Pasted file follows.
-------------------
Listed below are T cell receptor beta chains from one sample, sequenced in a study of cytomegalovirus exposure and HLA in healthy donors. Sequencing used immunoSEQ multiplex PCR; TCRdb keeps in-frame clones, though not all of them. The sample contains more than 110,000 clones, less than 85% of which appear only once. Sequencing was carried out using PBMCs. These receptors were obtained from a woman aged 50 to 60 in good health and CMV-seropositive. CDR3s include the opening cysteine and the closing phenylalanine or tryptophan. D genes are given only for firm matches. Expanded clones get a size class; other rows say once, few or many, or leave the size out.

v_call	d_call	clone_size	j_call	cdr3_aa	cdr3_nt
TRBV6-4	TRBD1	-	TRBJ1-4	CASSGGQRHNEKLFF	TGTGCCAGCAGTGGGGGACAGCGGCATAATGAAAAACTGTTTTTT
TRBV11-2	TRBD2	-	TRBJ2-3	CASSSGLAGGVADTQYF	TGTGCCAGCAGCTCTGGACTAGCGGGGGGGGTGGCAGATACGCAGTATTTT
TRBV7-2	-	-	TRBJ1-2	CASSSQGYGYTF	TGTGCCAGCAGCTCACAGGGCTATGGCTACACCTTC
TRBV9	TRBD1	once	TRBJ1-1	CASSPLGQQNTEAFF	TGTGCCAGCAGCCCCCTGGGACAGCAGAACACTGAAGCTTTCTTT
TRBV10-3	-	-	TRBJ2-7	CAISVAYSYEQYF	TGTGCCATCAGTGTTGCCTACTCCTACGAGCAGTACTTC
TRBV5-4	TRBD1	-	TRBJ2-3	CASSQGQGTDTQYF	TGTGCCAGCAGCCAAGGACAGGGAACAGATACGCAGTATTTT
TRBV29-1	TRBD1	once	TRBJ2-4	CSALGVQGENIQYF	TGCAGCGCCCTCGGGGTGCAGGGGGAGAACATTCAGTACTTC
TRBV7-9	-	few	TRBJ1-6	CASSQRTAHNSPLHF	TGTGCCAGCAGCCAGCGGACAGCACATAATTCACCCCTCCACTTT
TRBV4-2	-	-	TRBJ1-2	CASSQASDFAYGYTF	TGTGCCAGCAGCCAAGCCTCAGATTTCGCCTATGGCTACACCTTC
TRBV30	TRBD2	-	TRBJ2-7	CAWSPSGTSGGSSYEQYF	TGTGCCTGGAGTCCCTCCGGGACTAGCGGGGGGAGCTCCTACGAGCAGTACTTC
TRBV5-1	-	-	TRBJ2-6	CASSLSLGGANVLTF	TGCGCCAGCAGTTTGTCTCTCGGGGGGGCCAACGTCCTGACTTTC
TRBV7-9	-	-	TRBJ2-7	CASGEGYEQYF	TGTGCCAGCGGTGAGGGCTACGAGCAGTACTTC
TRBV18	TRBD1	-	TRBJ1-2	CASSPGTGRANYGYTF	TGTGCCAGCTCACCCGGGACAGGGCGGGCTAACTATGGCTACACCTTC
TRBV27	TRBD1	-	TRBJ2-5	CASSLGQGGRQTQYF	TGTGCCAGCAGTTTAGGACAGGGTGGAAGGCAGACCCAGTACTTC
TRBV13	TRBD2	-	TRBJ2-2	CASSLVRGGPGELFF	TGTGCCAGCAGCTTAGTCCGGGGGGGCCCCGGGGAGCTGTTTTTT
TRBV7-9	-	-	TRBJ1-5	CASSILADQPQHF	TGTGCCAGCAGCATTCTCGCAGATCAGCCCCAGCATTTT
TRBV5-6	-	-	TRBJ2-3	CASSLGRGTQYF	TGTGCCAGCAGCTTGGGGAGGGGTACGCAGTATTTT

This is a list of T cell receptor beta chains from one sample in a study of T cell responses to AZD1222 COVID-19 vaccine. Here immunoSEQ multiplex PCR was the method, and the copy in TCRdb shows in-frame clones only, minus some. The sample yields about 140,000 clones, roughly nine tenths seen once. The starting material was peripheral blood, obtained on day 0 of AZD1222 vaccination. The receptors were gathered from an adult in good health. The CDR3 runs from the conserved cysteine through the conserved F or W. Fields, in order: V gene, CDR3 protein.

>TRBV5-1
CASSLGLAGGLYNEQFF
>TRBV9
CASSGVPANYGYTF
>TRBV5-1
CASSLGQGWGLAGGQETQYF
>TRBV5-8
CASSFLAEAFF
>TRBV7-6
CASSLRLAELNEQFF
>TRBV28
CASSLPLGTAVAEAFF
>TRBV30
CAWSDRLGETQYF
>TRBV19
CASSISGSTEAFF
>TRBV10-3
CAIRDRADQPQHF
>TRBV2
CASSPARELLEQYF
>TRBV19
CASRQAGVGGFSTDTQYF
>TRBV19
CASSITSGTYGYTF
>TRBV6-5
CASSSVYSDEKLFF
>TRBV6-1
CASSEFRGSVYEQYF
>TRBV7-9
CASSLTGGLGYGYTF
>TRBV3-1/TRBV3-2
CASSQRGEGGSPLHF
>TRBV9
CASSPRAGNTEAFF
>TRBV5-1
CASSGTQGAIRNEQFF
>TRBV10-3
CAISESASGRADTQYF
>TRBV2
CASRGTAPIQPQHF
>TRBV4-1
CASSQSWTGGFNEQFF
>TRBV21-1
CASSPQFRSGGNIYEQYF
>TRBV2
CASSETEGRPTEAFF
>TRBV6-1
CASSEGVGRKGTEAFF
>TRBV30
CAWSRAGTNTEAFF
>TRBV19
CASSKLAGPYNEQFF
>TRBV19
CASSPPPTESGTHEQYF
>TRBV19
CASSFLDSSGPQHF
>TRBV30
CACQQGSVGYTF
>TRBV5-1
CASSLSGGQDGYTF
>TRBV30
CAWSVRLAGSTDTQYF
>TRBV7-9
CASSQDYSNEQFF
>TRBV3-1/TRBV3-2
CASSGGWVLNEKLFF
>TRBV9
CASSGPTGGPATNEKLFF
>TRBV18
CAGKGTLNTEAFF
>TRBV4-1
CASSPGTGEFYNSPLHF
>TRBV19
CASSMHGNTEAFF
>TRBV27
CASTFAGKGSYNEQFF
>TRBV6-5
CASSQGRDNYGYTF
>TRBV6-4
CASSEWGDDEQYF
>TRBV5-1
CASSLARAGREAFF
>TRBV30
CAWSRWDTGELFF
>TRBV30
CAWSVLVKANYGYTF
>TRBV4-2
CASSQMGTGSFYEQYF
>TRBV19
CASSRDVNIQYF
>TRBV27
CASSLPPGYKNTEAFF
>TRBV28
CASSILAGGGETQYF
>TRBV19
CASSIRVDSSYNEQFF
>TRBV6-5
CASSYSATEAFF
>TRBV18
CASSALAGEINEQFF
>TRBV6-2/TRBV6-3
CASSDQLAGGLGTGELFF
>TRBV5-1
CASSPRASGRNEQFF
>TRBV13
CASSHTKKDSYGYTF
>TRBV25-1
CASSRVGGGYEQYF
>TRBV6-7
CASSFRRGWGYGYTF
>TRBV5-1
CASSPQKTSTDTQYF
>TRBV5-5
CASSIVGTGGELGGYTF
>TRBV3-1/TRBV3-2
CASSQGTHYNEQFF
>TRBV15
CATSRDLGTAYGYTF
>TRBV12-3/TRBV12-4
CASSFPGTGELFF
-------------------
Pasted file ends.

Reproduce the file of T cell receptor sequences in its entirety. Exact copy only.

Listed below are T cell receptor beta chains from one sample, sequenced in a study of cytomegalovirus exposure and HLA in healthy donors. Sequencing used immunoSEQ multiplex PCR; TCRdb keeps in-frame clones, though not all of them. The sample contains more than 110,000 clones, less than 85% of which appear only once. Sequencing was carried out using PBMCs. These receptors were obtained from a woman aged 50 to 60 in good health and CMV-seropositive. CDR3s include the opening cysteine and the closing phenylalanine or tryptophan. D genes are given only for firm matches. Expanded clones get a size class; other rows say once, few or many, or leave the size out.

v_call	d_call	clone_size	j_call	cdr3_aa	cdr3_nt
TRBV6-4	TRBD1	-	TRBJ1-4	CASSGGQRHNEKLFF	TGTGCCAGCAGTGGGGGACAGCGGCATAATGAAAAACTGTTTTTT
TRBV11-2	TRBD2	-	TRBJ2-3	CASSSGLAGGVADTQYF	TGTGCCAGCAGCTCTGGACTAGCGGGGGGGGTGGCAGATACGCAGTATTTT
TRBV7-2	-	-	TRBJ1-2	CASSSQGYGYTF	TGTGCCAGCAGCTCACAGGGCTATGGCTACACCTTC
TRBV9	TRBD1	once	TRBJ1-1	CASSPLGQQNTEAFF	TGTGCCAGCAGCCCCCTGGGACAGCAGAACACTGAAGCTTTCTTT
TRBV10-3	-	-	TRBJ2-7	CAISVAYSYEQYF	TGTGCCATCAGTGTTGCCTACTCCTACGAGCAGTACTTC
TRBV5-4	TRBD1	-	TRBJ2-3	CASSQGQGTDTQYF	TGTGCCAGCAGCCAAGGACAGGGAACAGATACGCAGTATTTT
TRBV29-1	TRBD1	once	TRBJ2-4	CSALGVQGENIQYF	TGCAGCGCCCTCGGGGTGCAGGGGGAGAACATTCAGTACTTC
TRBV7-9	-	few	TRBJ1-6	CASSQRTAHNSPLHF	TGTGCCAGCAGCCAGCGGACAGCACATAATTCACCCCTCCACTTT
TRBV4-2	-	-	TRBJ1-2	CASSQASDFAYGYTF	TGTGCCAGCAGCCAAGCCTCAGATTTCGCCTATGGCTACACCTTC
TRBV30	TRBD2	-	TRBJ2-7	CAWSPSGTSGGSSYEQYF	TGTGCCTGGAGTCCCTCCGGGACTAGCGGGGGGAGCTCCTACGAGCAGTACTTC
TRBV5-1	-	-	TRBJ2-6	CASSLSLGGANVLTF	TGCGCCAGCAGTTTGTCTCTCGGGGGGGCCAACGTCCTGACTTTC
TRBV7-9	-	-	TRBJ2-7	CASGEGYEQYF	TGTGCCAGCGGTGAGGGCTACGAGCAGTACTTC
TRBV18	TRBD1	-	TRBJ1-2	CASSPGTGRANYGYTF	TGTGCCAGCTCACCCGGGACAGGGCGGGCTAACTATGGCTACACCTTC
TRBV27	TRBD1	-	TRBJ2-5	CASSLGQGGRQTQYF	TGTGCCAGCAGTTTAGGACAGGGTGGAAGGCAGACCCAGTACTTC
TRBV13	TRBD2	-	TRBJ2-2	CASSLVRGGPGELFF	TGTGCCAGCAGCTTAGTCCGGGGGGGCCCCGGGGAGCTGTTTTTT
TRBV7-9	-	-	TRBJ1-5	CASSILADQPQHF	TGTGCCAGCAGCATTCTCGCAGATCAGCCCCAGCATTTT
TRBV5-6	-	-	TRBJ2-3	CASSLGRGTQYF	TGTGCCAGCAGCTTGGGGAGGGGTACGCAGTATTTT

This is a list of T cell receptor beta chains from one sample in a study of T cell responses to AZD1222 COVID-19 vaccine. Here immunoSEQ multiplex PCR was the method, and the copy in TCRdb shows in-frame clones only, minus some. The sample yields about 140,000 clones, roughly nine tenths seen once. The starting material was peripheral blood, obtained on day 0 of AZD1222 vaccination. The receptors were gathered from an adult in good health. The CDR3 runs from the conserved cysteine through the conserved F or W. Fields, in order: V gene, CDR3 protein.

>TRBV5-1
CASSLGLAGGLYNEQFF
>TRBV9
CASSGVPANYGYTF
>TRBV5-1
CASSLGQGWGLAGGQETQYF
>TRBV5-8
CASSFLAEAFF
>TRBV7-6
CASSLRLAELNEQFF
>TRBV28
CASSLPLGTAVAEAFF
>TRBV30
CAWSDRLGETQYF
>TRBV19
CASSISGSTEAFF
>TRBV10-3
CAIRDRADQPQHF
>TRBV2
CASSPARELLEQYF
>TRBV19
CASRQAGVGGFSTDTQYF
>TRBV19
CASSITSGTYGYTF
>TRBV6-5
CASSSVYSDEKLFF
>TRBV6-1
CASSEFRGSVYEQYF
>TRBV7-9
CASSLTGGLGYGYTF
>TRBV3-1/TRBV3-2
CASSQRGEGGSPLHF
>TRBV9
CASSPRAGNTEAFF
>TRBV5-1
CASSGTQGAIRNEQFF
>TRBV10-3
CAISESASGRADTQYF
>TRBV2
CASRGTAPIQPQHF
>TRBV4-1
CASSQSWTGGFNEQFF
>TRBV21-1
CASSPQFRSGGNIYEQYF
>TRBV2
CASSETEGRPTEAFF
>TRBV6-1
CASSEGVGRKGTEAFF
>TRBV30
CAWSRAGTNTEAFF
>TRBV19
CASSKLAGPYNEQFF
>TRBV19
CASSPPPTESGTHEQYF
>TRBV19
CASSFLDSSGPQHF
>TRBV30
CACQQGSVGYTF
>TRBV5-1
CASSLSGGQDGYTF
>TRBV30
CAWSVRLAGSTDTQYF
>TRBV7-9
CASSQDYSNEQFF
>TRBV3-1/TRBV3-2
CASSGGWVLNEKLFF
>TRBV9
CASSGPTGGPATNEKLFF
>TRBV18
CAGKGTLNTEAFF
>TRBV4-1
CASSPGTGEFYNSPLHF
>TRBV19
CASSMHGNTEAFF
>TRBV27
CASTFAGKGSYNEQFF
>TRBV6-5
CASSQGRDNYGYTF
>TRBV6-4
CASSEWGDDEQYF
>TRBV5-1
CASSLARAGREAFF
>TRBV30
CAWSRWDTGELFF
>TRBV30
CAWSVLVKANYGYTF
>TRBV4-2
CASSQMGTGSFYEQYF
>TRBV19
CASSRDVNIQYF
>TRBV27
CASSLPPGYKNTEAFF
>TRBV28
CASSILAGGGETQYF
>TRBV19
CASSIRVDSSYNEQFF
>TRBV6-5
CASSYSATEAFF
>TRBV18
CASSALAGEINEQFF
>TRBV6-2/TRBV6-3
CASSDQLAGGLGTGELFF
>TRBV5-1
CASSPRASGRNEQFF
>TRBV13
CASSHTKKDSYGYTF
>TRBV25-1
CASSRVGGGYEQYF
>TRBV6-7
CASSFRRGWGYGYTF
>TRBV5-1
CASSPQKTSTDTQYF
>TRBV5-5
CASSIVGTGGELGGYTF
>TRBV3-1/TRBV3-2
CASSQGTHYNEQFF
>TRBV15
CATSRDLGTAYGYTF
>TRBV12-3/TRBV12-4
CASSFPGTGELFF